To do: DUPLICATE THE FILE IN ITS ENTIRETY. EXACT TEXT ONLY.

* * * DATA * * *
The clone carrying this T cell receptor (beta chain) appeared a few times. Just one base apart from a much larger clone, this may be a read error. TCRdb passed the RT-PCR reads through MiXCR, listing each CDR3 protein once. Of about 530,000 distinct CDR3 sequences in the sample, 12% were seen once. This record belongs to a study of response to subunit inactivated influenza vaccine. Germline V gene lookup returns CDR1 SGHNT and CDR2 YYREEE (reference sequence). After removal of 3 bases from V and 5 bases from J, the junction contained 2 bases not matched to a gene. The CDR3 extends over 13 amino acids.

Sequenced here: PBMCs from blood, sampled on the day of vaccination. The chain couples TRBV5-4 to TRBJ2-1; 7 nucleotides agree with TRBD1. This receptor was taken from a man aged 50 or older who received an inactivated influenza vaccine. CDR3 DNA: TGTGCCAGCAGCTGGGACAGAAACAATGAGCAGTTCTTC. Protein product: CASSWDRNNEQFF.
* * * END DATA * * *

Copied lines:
The clone carrying this T cell receptor (beta chain) appeared a few times. Just one base apart from a much larger clone, this may be a read error. TCRdb passed the RT-PCR reads through MiXCR, listing each CDR3 protein once. Of about 530,000 distinct CDR3 sequences in the sample, 12% were seen once. This record belongs to a study of response to subunit inactivated influenza vaccine. Germline V gene lookup returns CDR1 SGHNT and CDR2 YYREEE (reference sequence). After removal of 3 bases from V and 5 bases from J, the junction contained 2 bases not matched to a gene. The CDR3 extends over 13 amino acids.

Sequenced here: PBMCs from blood, sampled on the day of vaccination. The chain couples TRBV5-4 to TRBJ2-1; 7 nucleotides agree with TRBD1. This receptor was taken from a man aged 50 or older who received an inactivated influenza vaccine. CDR3 DNA: TGTGCCAGCAGCTGGGACAGAAACAATGAGCAGTTCTTC. Protein product: CASSWDRNNEQFF.